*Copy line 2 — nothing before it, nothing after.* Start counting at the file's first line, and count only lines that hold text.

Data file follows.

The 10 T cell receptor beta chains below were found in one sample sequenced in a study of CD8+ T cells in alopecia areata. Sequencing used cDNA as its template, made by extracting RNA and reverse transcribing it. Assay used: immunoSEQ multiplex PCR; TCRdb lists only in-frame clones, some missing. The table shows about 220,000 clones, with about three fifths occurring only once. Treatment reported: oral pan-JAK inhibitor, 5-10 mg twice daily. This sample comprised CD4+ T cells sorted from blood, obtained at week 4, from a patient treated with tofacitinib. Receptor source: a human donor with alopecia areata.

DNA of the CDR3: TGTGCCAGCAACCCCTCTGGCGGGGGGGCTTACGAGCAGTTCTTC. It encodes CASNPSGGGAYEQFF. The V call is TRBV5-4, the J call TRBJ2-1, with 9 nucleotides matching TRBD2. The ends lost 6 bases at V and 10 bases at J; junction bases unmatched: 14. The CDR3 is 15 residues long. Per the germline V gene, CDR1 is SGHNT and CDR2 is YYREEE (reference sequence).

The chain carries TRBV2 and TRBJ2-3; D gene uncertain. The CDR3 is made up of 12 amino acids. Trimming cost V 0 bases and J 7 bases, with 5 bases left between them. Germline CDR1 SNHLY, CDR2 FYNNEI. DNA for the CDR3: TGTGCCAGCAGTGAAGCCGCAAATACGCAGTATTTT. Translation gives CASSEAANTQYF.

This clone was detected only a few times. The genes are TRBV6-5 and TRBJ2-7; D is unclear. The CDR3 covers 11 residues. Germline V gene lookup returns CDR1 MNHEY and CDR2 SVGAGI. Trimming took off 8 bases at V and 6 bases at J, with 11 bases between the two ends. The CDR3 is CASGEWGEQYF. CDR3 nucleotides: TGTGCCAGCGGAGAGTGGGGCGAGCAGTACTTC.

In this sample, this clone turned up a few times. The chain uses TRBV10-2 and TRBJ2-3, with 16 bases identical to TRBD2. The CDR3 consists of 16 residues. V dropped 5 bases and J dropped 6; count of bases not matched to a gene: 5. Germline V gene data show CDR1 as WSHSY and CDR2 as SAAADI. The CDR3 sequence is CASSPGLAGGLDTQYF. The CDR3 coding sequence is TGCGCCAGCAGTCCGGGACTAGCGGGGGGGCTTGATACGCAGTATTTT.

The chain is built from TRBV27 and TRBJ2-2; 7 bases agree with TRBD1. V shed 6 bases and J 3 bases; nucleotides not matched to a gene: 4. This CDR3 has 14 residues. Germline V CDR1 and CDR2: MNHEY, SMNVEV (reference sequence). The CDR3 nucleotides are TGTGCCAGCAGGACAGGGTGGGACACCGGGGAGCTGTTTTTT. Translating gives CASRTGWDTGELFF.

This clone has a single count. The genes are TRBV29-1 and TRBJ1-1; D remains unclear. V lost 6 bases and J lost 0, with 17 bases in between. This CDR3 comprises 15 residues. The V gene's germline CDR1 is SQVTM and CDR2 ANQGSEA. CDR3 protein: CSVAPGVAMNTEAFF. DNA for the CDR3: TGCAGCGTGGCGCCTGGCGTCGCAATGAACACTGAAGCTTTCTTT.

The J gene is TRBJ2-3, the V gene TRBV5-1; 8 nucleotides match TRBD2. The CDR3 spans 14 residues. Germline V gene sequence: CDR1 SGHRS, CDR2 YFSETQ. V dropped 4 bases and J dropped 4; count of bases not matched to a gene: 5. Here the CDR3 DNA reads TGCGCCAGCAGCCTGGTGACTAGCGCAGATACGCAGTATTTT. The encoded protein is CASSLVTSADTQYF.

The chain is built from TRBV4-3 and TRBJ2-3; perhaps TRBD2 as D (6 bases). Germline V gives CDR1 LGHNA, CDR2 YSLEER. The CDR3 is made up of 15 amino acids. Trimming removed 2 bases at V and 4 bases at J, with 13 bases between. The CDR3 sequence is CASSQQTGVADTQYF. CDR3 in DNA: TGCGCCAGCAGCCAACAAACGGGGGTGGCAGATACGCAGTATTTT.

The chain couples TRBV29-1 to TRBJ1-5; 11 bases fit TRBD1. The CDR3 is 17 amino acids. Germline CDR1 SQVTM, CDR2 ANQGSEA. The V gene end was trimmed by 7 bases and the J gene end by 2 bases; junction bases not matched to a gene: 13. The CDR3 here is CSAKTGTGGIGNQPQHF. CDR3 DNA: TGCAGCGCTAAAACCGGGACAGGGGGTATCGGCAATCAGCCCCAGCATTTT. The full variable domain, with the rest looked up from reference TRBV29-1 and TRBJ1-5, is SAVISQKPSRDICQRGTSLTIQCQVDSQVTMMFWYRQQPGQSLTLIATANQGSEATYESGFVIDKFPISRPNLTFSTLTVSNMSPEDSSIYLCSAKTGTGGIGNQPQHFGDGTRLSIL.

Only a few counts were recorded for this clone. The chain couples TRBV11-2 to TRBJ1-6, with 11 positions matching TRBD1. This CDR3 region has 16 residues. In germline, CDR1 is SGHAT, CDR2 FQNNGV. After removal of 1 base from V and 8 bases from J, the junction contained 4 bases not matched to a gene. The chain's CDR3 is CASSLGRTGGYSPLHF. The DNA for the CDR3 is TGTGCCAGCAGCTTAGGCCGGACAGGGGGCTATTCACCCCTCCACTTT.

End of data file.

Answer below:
DNA of the CDR3: TGTGCCAGCAACCCCTCTGGCGGGGGGGCTTACGAGCAGTTCTTC. It encodes CASNPSGGGAYEQFF. The V call is TRBV5-4, the J call TRBJ2-1, with 9 nucleotides matching TRBD2. The ends lost 6 bases at V and 10 bases at J; junction bases unmatched: 14. The CDR3 is 15 residues long. Per the germline V gene, CDR1 is SGHNT and CDR2 is YYREEE (reference sequence).